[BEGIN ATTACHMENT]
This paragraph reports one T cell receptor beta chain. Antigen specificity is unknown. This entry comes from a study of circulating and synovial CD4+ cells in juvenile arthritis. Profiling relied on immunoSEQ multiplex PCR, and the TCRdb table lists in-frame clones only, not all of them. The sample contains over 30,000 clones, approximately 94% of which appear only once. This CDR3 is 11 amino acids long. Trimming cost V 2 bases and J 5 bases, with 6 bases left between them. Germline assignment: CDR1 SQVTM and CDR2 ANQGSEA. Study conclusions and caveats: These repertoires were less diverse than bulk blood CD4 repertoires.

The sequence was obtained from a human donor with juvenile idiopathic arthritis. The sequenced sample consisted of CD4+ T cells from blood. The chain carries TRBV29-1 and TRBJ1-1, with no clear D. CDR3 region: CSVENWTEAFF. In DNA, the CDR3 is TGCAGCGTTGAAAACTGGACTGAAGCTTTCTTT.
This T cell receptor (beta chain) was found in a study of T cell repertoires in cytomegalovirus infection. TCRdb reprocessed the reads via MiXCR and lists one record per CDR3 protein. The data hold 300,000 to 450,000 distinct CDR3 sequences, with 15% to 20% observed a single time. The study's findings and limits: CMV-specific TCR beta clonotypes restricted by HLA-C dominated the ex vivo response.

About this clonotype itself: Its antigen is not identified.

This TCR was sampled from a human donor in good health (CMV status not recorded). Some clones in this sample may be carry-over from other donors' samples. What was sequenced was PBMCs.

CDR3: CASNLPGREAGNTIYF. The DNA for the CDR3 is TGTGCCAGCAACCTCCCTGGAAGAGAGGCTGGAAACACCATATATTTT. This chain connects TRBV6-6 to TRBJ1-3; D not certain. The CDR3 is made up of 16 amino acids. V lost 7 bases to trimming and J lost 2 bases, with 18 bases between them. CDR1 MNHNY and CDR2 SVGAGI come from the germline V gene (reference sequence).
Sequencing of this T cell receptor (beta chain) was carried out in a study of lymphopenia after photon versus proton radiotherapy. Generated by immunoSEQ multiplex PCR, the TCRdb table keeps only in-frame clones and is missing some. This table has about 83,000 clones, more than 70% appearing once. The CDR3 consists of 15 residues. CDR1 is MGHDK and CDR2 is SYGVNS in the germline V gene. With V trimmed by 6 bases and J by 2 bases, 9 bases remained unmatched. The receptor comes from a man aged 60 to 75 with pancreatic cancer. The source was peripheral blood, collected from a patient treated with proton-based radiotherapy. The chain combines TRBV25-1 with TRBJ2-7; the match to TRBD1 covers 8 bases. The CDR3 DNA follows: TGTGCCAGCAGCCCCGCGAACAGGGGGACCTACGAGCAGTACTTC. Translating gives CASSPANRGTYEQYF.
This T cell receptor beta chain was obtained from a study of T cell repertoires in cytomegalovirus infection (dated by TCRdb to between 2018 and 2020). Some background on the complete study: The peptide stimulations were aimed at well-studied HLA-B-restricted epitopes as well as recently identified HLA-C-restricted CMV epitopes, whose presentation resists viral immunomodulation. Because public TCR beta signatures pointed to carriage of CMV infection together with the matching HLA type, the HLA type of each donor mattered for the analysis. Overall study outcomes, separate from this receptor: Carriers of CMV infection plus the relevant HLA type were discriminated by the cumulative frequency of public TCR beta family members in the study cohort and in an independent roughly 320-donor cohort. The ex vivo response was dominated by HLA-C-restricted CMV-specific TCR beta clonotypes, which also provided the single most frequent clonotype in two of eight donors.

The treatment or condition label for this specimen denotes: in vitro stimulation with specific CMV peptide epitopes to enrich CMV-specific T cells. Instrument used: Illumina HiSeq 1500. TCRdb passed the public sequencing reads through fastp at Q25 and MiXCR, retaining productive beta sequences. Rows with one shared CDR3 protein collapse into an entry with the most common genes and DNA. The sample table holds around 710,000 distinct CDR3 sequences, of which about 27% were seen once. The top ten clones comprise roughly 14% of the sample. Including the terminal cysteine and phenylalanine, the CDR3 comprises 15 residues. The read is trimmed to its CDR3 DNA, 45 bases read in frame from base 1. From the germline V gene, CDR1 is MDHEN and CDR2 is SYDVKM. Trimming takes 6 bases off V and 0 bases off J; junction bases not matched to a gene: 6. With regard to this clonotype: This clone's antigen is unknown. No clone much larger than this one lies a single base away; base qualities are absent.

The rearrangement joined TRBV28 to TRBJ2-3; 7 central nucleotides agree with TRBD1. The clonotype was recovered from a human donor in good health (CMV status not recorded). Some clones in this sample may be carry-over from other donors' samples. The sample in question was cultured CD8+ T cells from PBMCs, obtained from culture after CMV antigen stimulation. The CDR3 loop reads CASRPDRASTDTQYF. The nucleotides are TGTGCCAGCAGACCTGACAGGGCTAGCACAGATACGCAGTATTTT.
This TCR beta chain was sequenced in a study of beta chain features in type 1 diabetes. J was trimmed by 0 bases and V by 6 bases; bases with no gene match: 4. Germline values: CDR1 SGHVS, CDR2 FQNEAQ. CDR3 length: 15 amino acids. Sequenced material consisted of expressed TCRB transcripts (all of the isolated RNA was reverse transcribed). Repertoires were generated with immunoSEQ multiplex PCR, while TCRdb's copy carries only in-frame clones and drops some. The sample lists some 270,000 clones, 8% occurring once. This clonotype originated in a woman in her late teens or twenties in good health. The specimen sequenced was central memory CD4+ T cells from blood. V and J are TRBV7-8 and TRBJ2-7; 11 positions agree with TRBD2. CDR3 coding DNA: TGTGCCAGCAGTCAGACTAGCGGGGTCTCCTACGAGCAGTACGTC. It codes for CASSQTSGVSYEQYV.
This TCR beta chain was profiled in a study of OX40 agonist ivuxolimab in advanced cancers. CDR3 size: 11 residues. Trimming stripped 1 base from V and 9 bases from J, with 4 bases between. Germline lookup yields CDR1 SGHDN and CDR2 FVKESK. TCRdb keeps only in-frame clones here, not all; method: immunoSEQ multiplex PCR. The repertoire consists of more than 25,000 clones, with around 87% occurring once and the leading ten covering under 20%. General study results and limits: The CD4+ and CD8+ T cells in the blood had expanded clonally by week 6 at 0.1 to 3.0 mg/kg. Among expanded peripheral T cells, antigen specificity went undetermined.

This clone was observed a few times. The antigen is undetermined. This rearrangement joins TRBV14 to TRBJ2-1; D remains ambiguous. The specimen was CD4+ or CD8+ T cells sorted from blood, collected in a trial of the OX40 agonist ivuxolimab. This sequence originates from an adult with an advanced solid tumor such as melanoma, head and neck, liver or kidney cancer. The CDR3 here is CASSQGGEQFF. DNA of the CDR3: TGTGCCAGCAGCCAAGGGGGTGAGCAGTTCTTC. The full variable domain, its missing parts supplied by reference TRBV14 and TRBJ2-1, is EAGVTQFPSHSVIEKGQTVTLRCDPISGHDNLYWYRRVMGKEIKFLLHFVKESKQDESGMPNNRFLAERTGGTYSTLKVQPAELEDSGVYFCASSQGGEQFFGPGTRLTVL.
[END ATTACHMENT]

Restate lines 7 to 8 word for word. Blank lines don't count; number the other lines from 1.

Sequencing of this T cell receptor (beta chain) was carried out in a study of lymphopenia after photon versus proton radiotherapy. Generated by immunoSEQ multiplex PCR, the TCRdb table keeps only in-frame clones and is missing some. This table has about 83,000 clones, more than 70% appearing once. The CDR3 consists of 15 residues. CDR1 is MGHDK and CDR2 is SYGVNS in the germline V gene. With V trimmed by 6 bases and J by 2 bases, 9 bases remained unmatched. The receptor comes from a man aged 60 to 75 with pancreatic cancer. The source was peripheral blood, collected from a patient treated with proton-based radiotherapy. The chain combines TRBV25-1 with TRBJ2-7; the match to TRBD1 covers 8 bases. The CDR3 DNA follows: TGTGCCAGCAGCCCCGCGAACAGGGGGACCTACGAGCAGTACTTC. Translating gives CASSPANRGTYEQYF.
This T cell receptor beta chain was obtained from a study of T cell repertoires in cytomegalovirus infection (dated by TCRdb to between 2018 and 2020). Some background on the complete study: The peptide stimulations were aimed at well-studied HLA-B-restricted epitopes as well as recently identified HLA-C-restricted CMV epitopes, whose presentation resists viral immunomodulation. Because public TCR beta signatures pointed to carriage of CMV infection together with the matching HLA type, the HLA type of each donor mattered for the analysis. Overall study outcomes, separate from this receptor: Carriers of CMV infection plus the relevant HLA type were discriminated by the cumulative frequency of public TCR beta family members in the study cohort and in an independent roughly 320-donor cohort. The ex vivo response was dominated by HLA-C-restricted CMV-specific TCR beta clonotypes, which also provided the single most frequent clonotype in two of eight donors.